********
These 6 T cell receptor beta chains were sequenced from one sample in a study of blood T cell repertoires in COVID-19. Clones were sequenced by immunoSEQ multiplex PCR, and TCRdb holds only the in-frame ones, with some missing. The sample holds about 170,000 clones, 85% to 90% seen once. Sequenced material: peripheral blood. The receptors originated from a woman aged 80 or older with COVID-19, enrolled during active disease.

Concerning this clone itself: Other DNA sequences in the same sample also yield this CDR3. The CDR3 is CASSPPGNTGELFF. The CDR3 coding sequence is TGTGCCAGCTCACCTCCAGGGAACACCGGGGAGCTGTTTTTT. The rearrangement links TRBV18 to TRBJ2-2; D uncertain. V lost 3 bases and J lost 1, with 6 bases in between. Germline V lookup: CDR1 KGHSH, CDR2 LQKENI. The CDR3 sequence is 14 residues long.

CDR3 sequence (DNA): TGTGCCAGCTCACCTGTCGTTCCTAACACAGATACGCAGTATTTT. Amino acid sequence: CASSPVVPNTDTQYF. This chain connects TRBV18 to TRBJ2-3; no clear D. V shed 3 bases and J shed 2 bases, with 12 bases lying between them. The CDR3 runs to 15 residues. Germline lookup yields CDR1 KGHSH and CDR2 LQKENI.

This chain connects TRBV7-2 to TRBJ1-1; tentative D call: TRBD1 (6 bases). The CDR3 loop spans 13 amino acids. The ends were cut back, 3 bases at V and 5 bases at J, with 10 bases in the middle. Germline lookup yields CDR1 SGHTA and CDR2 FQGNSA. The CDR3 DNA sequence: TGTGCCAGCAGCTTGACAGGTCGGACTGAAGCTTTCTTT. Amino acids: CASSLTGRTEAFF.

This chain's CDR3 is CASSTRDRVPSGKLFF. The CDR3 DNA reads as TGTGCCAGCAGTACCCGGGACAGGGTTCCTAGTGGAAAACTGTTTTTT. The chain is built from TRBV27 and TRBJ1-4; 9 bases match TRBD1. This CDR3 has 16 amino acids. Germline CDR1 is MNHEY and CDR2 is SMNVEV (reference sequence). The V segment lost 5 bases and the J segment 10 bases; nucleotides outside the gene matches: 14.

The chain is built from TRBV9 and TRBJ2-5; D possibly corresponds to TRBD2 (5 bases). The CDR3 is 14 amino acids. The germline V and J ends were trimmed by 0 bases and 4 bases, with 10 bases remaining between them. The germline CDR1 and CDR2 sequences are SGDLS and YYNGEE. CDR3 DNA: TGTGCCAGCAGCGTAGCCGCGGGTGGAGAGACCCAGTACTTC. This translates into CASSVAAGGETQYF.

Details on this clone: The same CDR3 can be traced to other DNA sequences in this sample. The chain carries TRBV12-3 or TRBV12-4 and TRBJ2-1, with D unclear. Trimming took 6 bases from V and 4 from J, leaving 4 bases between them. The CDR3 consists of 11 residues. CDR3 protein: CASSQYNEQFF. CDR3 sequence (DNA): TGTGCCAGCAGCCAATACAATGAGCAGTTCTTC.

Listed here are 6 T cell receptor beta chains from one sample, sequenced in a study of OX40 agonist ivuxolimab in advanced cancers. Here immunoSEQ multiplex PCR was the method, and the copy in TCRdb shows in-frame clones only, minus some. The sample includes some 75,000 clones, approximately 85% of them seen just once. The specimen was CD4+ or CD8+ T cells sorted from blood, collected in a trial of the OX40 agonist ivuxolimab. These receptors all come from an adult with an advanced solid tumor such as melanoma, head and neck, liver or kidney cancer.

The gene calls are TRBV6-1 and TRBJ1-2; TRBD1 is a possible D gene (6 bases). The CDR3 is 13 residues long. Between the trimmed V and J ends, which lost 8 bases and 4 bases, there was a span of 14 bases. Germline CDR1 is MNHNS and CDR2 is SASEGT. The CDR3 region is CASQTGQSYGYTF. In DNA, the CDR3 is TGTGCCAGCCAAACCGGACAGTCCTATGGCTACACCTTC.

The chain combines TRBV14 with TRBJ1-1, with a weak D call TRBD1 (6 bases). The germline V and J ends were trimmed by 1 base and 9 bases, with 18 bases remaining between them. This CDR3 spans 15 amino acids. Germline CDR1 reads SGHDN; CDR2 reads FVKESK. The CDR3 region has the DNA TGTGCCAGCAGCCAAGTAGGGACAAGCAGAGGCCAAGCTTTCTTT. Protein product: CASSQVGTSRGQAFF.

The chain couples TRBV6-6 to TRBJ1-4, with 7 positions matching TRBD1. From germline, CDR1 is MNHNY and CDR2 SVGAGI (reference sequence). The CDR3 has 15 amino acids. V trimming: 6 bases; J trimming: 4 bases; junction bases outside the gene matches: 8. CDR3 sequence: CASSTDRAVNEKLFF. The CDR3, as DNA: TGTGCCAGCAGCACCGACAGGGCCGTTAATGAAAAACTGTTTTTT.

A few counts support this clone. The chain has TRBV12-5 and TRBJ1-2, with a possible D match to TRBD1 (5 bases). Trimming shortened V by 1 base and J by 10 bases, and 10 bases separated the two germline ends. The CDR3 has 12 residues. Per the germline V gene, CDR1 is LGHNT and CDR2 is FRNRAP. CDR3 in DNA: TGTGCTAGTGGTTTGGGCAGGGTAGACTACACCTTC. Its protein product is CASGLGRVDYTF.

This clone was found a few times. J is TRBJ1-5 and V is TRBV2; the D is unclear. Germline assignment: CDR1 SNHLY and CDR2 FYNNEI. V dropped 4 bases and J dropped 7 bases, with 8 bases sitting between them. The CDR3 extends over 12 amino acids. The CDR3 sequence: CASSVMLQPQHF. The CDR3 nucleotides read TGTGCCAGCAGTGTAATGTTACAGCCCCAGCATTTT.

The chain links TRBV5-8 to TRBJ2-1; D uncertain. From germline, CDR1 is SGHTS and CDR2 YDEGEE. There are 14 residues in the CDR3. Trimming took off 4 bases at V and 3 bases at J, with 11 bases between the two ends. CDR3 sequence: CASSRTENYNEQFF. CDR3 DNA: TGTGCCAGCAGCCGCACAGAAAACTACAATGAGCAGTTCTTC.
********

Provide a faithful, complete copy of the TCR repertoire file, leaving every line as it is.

These 6 T cell receptor beta chains were sequenced from one sample in a study of blood T cell repertoires in COVID-19. Clones were sequenced by immunoSEQ multiplex PCR, and TCRdb holds only the in-frame ones, with some missing. The sample holds about 170,000 clones, 85% to 90% seen once. Sequenced material: peripheral blood. The receptors originated from a woman aged 80 or older with COVID-19, enrolled during active disease.

Concerning this clone itself: Other DNA sequences in the same sample also yield this CDR3. The CDR3 is CASSPPGNTGELFF. The CDR3 coding sequence is TGTGCCAGCTCACCTCCAGGGAACACCGGGGAGCTGTTTTTT. The rearrangement links TRBV18 to TRBJ2-2; D uncertain. V lost 3 bases and J lost 1, with 6 bases in between. Germline V lookup: CDR1 KGHSH, CDR2 LQKENI. The CDR3 sequence is 14 residues long.

CDR3 sequence (DNA): TGTGCCAGCTCACCTGTCGTTCCTAACACAGATACGCAGTATTTT. Amino acid sequence: CASSPVVPNTDTQYF. This chain connects TRBV18 to TRBJ2-3; no clear D. V shed 3 bases and J shed 2 bases, with 12 bases lying between them. The CDR3 runs to 15 residues. Germline lookup yields CDR1 KGHSH and CDR2 LQKENI.

This chain connects TRBV7-2 to TRBJ1-1; tentative D call: TRBD1 (6 bases). The CDR3 loop spans 13 amino acids. The ends were cut back, 3 bases at V and 5 bases at J, with 10 bases in the middle. Germline lookup yields CDR1 SGHTA and CDR2 FQGNSA. The CDR3 DNA sequence: TGTGCCAGCAGCTTGACAGGTCGGACTGAAGCTTTCTTT. Amino acids: CASSLTGRTEAFF.

This chain's CDR3 is CASSTRDRVPSGKLFF. The CDR3 DNA reads as TGTGCCAGCAGTACCCGGGACAGGGTTCCTAGTGGAAAACTGTTTTTT. The chain is built from TRBV27 and TRBJ1-4; 9 bases match TRBD1. This CDR3 has 16 amino acids. Germline CDR1 is MNHEY and CDR2 is SMNVEV (reference sequence). The V segment lost 5 bases and the J segment 10 bases; nucleotides outside the gene matches: 14.

The chain is built from TRBV9 and TRBJ2-5; D possibly corresponds to TRBD2 (5 bases). The CDR3 is 14 amino acids. The germline V and J ends were trimmed by 0 bases and 4 bases, with 10 bases remaining between them. The germline CDR1 and CDR2 sequences are SGDLS and YYNGEE. CDR3 DNA: TGTGCCAGCAGCGTAGCCGCGGGTGGAGAGACCCAGTACTTC. This translates into CASSVAAGGETQYF.

Details on this clone: The same CDR3 can be traced to other DNA sequences in this sample. The chain carries TRBV12-3 or TRBV12-4 and TRBJ2-1, with D unclear. Trimming took 6 bases from V and 4 from J, leaving 4 bases between them. The CDR3 consists of 11 residues. CDR3 protein: CASSQYNEQFF. CDR3 sequence (DNA): TGTGCCAGCAGCCAATACAATGAGCAGTTCTTC.

Listed here are 6 T cell receptor beta chains from one sample, sequenced in a study of OX40 agonist ivuxolimab in advanced cancers. Here immunoSEQ multiplex PCR was the method, and the copy in TCRdb shows in-frame clones only, minus some. The sample includes some 75,000 clones, approximately 85% of them seen just once. The specimen was CD4+ or CD8+ T cells sorted from blood, collected in a trial of the OX40 agonist ivuxolimab. These receptors all come from an adult with an advanced solid tumor such as melanoma, head and neck, liver or kidney cancer.

The gene calls are TRBV6-1 and TRBJ1-2; TRBD1 is a possible D gene (6 bases). The CDR3 is 13 residues long. Between the trimmed V and J ends, which lost 8 bases and 4 bases, there was a span of 14 bases. Germline CDR1 is MNHNS and CDR2 is SASEGT. The CDR3 region is CASQTGQSYGYTF. In DNA, the CDR3 is TGTGCCAGCCAAACCGGACAGTCCTATGGCTACACCTTC.

The chain combines TRBV14 with TRBJ1-1, with a weak D call TRBD1 (6 bases). The germline V and J ends were trimmed by 1 base and 9 bases, with 18 bases remaining between them. This CDR3 spans 15 amino acids. Germline CDR1 reads SGHDN; CDR2 reads FVKESK. The CDR3 region has the DNA TGTGCCAGCAGCCAAGTAGGGACAAGCAGAGGCCAAGCTTTCTTT. Protein product: CASSQVGTSRGQAFF.

The chain couples TRBV6-6 to TRBJ1-4, with 7 positions matching TRBD1. From germline, CDR1 is MNHNY and CDR2 SVGAGI (reference sequence). The CDR3 has 15 amino acids. V trimming: 6 bases; J trimming: 4 bases; junction bases outside the gene matches: 8. CDR3 sequence: CASSTDRAVNEKLFF. The CDR3, as DNA: TGTGCCAGCAGCACCGACAGGGCCGTTAATGAAAAACTGTTTTTT.

A few counts support this clone. The chain has TRBV12-5 and TRBJ1-2, with a possible D match to TRBD1 (5 bases). Trimming shortened V by 1 base and J by 10 bases, and 10 bases separated the two germline ends. The CDR3 has 12 residues. Per the germline V gene, CDR1 is LGHNT and CDR2 is FRNRAP. CDR3 in DNA: TGTGCTAGTGGTTTGGGCAGGGTAGACTACACCTTC. Its protein product is CASGLGRVDYTF.

This clone was found a few times. J is TRBJ1-5 and V is TRBV2; the D is unclear. Germline assignment: CDR1 SNHLY and CDR2 FYNNEI. V dropped 4 bases and J dropped 7 bases, with 8 bases sitting between them. The CDR3 extends over 12 amino acids. The CDR3 sequence: CASSVMLQPQHF. The CDR3 nucleotides read TGTGCCAGCAGTGTAATGTTACAGCCCCAGCATTTT.

The chain links TRBV5-8 to TRBJ2-1; D uncertain. From germline, CDR1 is SGHTS and CDR2 YDEGEE. There are 14 residues in the CDR3. Trimming took off 4 bases at V and 3 bases at J, with 11 bases between the two ends. CDR3 sequence: CASSRTENYNEQFF. CDR3 DNA: TGTGCCAGCAGCCGCACAGAAAACTACAATGAGCAGTTCTTC.